Fear the mullet

I’m sorry about Wednesday’s column. It was honest, thoughtful and articulate – my name and mug shot should have never been put within a mile of it. Especially because I didn’t write it. Actually, my fellow reporter Jessica Lewis did. Our boss, however, wanted to conduct an experiment to see if an intelligent and meaningful message could be perceived as stupid and pointless if people thought it was coming from me. We’re still waiting on the results.

Speaking of results, with a quick shave, fresh coat of paint, half-way decent hair stylist, slight chest augmentation and a little attitude, don’t I make a damn fine looking woman? (note headshot above). A damn fine Beth Smith, to be exact. She’s the loving wife of Duane Chapman a.k.a “Dog the Bounty Hunter.” I impersonated her for Halloween. Although it was a challenge to keep the man-flood from spilling over the levy that was my one-piece stretch suit, I’d say Beth never looked better (It’s like they say; the thicker the ice cream, the sweeter the milkshake).



Her husband Dog, on the other hand, isn’t doing so hot these days. He recently got caught repeatedly dropping a racial slur during a telephone conversation. Now his television show on A&E is canceled and he’s in, well, the dog house.

It’s not his fault, though. Like so many renegades before him, he can blame his troubles – at the peak of his success – on the mullet.

What’s a mullet? According to a second-rate encyclopedia, a mullet “is a hairstyle that is short in the front, top and sides, but long in the back.” People describe them in a lot of colorful ways. For instance, one might say that a person’s mullet is “all business in the front and a party in the back.”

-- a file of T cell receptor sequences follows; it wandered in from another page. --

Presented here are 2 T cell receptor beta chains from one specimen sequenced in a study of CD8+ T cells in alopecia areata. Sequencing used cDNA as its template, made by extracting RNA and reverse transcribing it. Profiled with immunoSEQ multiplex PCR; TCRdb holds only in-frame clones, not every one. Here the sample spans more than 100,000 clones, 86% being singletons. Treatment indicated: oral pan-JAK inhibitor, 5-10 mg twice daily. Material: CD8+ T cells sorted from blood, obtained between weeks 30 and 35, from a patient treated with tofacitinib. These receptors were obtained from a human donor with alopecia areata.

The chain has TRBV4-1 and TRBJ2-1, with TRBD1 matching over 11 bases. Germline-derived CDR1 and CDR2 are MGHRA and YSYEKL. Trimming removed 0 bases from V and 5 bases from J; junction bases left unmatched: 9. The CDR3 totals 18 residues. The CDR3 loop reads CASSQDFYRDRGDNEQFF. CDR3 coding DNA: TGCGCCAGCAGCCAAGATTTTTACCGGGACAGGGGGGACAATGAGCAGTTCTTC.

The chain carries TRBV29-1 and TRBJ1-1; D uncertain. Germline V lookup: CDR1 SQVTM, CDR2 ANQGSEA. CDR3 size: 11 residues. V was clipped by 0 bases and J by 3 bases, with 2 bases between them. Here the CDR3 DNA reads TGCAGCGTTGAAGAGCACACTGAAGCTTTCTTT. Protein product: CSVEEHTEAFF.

Dog has one of the fiercest and most complex business-party combinations on the planet. In fact, his hair is commonly referred to as “Fortune 500 up to bat, Mardi Gras on deck, and ‘Touch of Texas’ in the hole.”

So what does his mullet have to do with his current situation? Everything.

Mullets represent the duality of man. Good and evil. Dark and light. Under its spell, mulleteers can reach the highest of highs and then sink to the lowest of lows without reason or explanation.

Dog too rides this roller coaster. Like his mullet, Dog’s personality is offensive, yet endearing. Both have brought him fame and fortune. But, as in every mullet tragedy, his “one window-trailer shade” forced him to turn on himself when he least expected it.

How do I know all this? I’m no stranger to the siren’s song of the “Louisiana Lean-to.” I wore one my sophomore year of college. I lost a lot friends because of it. But being a loner feels all right when you’re addicted to your mullet.

Like any good drug, it makes you feel invincible at first. Like you can do things you normally wouldn’t be able to do. For example, one time I awoke standing up inside a bowling alley to cheers and a big celebration. Apparently, while I was in some sort of a trance, my mullet used me to bowl seven consecutive perfect games. Prior to having a mullet, I’d never bowled over a 75. That was pretty cool. But my life quickly went south. Always a peaceful person, by the time my “short and sweet” hit its full length I had already been starting fights in line at different gas stations and sizing up guys in bars and restaurants that were “staring at my girl,” even though I was purposely single (too hard to handle, too hot to hold). My family and friends eventually had an intervention. They were afraid I’d fulfill my promise to go over Niagara Falls in a demo-derby car so they shaved my head.

I had to hit rock bottom before I realized how treacherous the mullet could be. I hope dog realizes before it’s too late.

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